Ambrit is certified under ISO 9001:2008 for quality management systems and ISO 13485:2003 for medical devices and, during 2016, will try for certification under AS9100 for aerospace industry requirements.
Ambrit projects spending $1.2 million during the 12 months ending September 2016 for equipment realignment, new machines, clean room and other capacity expansion changes, Saul reported. The previous fiscal-year capital investment was about $500,000.
In a step toward full automation, Ambrit ordered a downstream automation system from A.S.K. Technologies of Yorba Linda, Calif., for delivery in late February. The system will remove parts from the press, degate them, laser print, hot stamp and present coin holders to the operator for inspection and packaging. The customer is the profession coin grading service division of Collectors Universe Inc. of Santa Ana, Calif.
“We will go to one operator on the coin holders,” Middleton said. Now the multi-faceted tasks require seven operators.
Ambrit operates three dedicated three-axis robots from Star Automation Inc. of Menomonee Falls, Wis., and a sprue picker from Sailor Automation Inc. of Placentia, Calif.
Ambrit's mold shop has computer numerical control machines including three Bridgeport mills, two Charmilles electrical discharge machines, a Hurco lathe and a ProtoTrak mill.
For quality, Ambrit procured a SmartScope Flash 500 system from Optical Gaging Products Inc. in 2014 and also utilizes a VisionScope system from Avalon Vision Solutions LLC.
ABF Construction of Highland, Calif., is general contractor for enlargement of the clean room to 2,800 square feet from 1,400 square feet.
“After the changes, we will have 10 presses in the clean room,” Middleton said. That will include the five current Roboshots, two 55-ton Roboshots being moved from the commercial area and three new Arburgs: two 110-ton Allrounder 470E presses and a 66-ton Allrounder 370E.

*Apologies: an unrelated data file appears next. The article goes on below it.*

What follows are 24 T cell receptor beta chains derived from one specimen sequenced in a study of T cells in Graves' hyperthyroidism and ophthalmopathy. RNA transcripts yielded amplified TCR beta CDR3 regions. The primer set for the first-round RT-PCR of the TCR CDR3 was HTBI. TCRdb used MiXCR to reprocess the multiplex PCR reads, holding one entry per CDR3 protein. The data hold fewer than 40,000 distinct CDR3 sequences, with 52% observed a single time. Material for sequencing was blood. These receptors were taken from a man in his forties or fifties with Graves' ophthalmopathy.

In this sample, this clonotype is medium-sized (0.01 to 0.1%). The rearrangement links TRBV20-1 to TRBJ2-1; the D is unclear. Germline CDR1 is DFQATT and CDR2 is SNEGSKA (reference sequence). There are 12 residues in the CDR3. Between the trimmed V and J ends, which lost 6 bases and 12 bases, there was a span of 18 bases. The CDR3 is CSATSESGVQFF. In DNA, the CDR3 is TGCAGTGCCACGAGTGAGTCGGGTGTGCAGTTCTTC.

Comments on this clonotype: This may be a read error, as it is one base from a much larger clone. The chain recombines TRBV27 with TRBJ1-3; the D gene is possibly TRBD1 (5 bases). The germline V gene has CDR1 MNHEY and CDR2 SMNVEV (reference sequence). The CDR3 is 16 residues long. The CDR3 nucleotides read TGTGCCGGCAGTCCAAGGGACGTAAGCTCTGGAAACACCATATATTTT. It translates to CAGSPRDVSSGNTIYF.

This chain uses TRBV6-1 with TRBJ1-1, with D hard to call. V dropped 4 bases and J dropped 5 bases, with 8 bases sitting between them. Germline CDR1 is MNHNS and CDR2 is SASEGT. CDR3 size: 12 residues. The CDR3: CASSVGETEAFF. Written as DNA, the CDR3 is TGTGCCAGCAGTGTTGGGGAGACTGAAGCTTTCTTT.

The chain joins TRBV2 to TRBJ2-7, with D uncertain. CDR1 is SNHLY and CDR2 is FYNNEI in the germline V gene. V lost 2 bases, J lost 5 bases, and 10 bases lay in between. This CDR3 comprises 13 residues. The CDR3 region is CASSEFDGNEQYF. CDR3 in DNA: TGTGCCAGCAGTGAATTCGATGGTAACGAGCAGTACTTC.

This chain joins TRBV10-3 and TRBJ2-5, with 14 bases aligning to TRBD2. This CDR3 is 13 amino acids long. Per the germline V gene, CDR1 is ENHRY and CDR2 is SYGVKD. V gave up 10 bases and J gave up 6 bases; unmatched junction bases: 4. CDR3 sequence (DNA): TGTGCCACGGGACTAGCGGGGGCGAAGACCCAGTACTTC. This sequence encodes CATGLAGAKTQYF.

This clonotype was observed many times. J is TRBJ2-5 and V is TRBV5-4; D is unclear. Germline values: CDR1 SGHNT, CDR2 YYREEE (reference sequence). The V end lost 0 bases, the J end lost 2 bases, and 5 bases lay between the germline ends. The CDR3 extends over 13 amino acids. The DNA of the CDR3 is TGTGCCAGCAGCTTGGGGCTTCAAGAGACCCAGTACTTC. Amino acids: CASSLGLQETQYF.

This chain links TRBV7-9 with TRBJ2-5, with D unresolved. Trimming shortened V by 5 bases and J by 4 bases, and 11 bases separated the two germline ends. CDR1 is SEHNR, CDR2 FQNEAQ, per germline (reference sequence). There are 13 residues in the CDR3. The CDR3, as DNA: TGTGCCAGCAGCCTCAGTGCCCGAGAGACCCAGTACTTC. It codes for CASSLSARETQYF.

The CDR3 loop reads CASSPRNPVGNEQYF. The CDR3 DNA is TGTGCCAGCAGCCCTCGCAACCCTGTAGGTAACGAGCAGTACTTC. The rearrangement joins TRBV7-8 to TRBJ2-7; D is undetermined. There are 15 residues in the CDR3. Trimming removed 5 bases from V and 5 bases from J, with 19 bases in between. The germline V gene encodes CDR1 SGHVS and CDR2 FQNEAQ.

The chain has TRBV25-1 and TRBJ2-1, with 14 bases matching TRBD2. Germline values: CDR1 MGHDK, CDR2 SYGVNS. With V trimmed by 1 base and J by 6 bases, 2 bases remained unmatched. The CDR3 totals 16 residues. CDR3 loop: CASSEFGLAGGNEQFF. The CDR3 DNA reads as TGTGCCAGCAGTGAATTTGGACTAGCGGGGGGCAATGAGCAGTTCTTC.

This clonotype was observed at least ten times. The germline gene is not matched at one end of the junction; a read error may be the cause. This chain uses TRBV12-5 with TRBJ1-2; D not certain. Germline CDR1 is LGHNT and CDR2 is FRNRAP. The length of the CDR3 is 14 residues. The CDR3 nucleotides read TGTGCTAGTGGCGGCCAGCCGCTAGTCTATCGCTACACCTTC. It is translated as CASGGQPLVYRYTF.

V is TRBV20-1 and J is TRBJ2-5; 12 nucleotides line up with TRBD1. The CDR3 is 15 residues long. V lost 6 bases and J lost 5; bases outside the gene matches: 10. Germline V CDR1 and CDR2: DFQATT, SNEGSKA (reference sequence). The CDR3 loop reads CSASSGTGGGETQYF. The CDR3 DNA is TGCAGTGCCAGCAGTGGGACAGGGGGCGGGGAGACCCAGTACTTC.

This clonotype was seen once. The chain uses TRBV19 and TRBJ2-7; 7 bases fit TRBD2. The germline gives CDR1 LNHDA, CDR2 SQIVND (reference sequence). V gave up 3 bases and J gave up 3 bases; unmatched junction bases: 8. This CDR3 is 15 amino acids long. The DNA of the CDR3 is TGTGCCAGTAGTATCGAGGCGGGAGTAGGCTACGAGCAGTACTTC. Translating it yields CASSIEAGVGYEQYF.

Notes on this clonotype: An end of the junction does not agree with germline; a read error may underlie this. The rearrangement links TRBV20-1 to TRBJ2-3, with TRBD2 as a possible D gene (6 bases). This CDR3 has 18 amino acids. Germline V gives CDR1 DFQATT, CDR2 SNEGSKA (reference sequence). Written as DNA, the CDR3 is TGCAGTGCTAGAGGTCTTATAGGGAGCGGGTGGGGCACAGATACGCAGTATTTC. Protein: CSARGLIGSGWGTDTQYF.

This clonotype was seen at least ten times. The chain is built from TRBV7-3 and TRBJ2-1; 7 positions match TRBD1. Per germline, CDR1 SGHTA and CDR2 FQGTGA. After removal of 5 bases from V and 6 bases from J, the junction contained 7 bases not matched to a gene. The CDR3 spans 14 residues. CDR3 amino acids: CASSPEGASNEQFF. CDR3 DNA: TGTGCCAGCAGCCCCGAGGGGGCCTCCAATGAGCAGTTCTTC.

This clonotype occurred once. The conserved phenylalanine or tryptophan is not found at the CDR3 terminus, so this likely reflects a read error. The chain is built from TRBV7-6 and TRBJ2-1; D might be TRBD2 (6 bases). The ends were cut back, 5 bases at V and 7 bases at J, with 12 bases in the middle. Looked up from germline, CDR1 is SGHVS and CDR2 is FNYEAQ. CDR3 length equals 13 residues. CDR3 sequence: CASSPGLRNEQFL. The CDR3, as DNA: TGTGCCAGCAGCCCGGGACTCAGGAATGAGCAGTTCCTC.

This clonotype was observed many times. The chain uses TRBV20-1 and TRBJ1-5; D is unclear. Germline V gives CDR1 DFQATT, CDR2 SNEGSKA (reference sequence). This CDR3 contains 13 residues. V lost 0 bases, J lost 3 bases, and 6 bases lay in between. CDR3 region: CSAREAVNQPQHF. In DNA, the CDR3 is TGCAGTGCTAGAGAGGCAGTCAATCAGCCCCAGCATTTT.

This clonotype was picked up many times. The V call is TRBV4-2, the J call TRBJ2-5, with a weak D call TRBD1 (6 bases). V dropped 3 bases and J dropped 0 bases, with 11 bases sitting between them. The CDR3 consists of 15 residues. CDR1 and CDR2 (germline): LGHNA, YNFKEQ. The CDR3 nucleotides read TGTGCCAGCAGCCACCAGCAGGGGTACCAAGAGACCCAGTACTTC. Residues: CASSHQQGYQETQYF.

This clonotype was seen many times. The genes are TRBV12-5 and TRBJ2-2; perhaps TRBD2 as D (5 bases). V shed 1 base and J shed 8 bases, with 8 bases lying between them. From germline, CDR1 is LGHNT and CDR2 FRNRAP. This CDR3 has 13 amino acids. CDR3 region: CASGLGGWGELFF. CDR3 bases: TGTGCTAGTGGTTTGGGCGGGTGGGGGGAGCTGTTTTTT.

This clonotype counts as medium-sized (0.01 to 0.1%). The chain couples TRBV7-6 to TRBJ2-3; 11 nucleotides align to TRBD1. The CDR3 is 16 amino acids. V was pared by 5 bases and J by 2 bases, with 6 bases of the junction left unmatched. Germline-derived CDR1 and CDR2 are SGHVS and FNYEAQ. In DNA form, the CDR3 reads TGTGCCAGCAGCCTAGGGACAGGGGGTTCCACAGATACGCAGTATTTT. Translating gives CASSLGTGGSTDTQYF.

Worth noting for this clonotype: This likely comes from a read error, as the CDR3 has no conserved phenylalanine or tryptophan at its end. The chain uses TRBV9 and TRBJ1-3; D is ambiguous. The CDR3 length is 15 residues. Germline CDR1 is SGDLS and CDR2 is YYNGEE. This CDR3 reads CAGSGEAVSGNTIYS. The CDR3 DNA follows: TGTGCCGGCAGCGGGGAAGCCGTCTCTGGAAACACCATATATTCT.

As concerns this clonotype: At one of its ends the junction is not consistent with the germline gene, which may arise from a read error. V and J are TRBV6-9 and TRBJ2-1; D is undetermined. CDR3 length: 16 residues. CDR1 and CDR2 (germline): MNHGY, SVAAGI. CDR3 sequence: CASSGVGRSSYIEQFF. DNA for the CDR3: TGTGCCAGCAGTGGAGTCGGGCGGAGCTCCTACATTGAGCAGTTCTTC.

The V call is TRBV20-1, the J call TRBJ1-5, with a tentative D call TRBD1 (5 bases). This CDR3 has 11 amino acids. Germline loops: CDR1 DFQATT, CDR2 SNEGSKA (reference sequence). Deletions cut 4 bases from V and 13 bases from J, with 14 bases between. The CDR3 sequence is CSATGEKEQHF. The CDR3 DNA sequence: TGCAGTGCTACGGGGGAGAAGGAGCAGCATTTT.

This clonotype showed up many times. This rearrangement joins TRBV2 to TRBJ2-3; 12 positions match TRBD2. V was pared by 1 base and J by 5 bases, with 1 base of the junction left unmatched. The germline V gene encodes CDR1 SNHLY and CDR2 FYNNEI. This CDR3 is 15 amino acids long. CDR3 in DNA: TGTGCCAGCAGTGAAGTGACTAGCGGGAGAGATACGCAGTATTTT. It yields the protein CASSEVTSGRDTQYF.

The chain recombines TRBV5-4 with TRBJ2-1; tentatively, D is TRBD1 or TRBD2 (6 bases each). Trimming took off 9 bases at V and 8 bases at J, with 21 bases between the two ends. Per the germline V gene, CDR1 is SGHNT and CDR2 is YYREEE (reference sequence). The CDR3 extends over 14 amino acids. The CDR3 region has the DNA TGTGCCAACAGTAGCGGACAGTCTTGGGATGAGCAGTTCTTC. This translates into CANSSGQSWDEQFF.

The other new Arburg, a 38-ton Allrounder tilt up model, will go into the commercial molding area.
Ambrit has 130 employees including four tool makers and a general machinist.
“Over 18 months, we have spent about $250,000 on training,” Saul said, “and we are continuing to train the work force to understand our higher requirements.”
Training providers include the Lean Six Sigma Institute LLC in San Diego, Suhas Kulkami's Fimmtech Inc. of Vista, Calif., RJG Inc. of Traverse City, Mich., and others.
Ambrit employs three RJG-certified Master Molders 1. In February, one of them will begin training in Michigan en route to Master Molder 2 status, and the others will follow in a continuous improvement project.
Ambrit was founded in 1972 in 2,500 square feet, moved in 1976 to a larger facility and then in 1986 relocated to its current Santa Ana location that now occupies 33,000 square feet. The realignment's smaller footprint for equipment will give Ambrit space for growth within the existing facility.
“We are aligning with what customers want,” Middleton said. Those customers include large-device medical original equipment manufacturers and firms reshoring work.
“We are located favorably,” he said. Ambrit ships some production to customers in Mexico.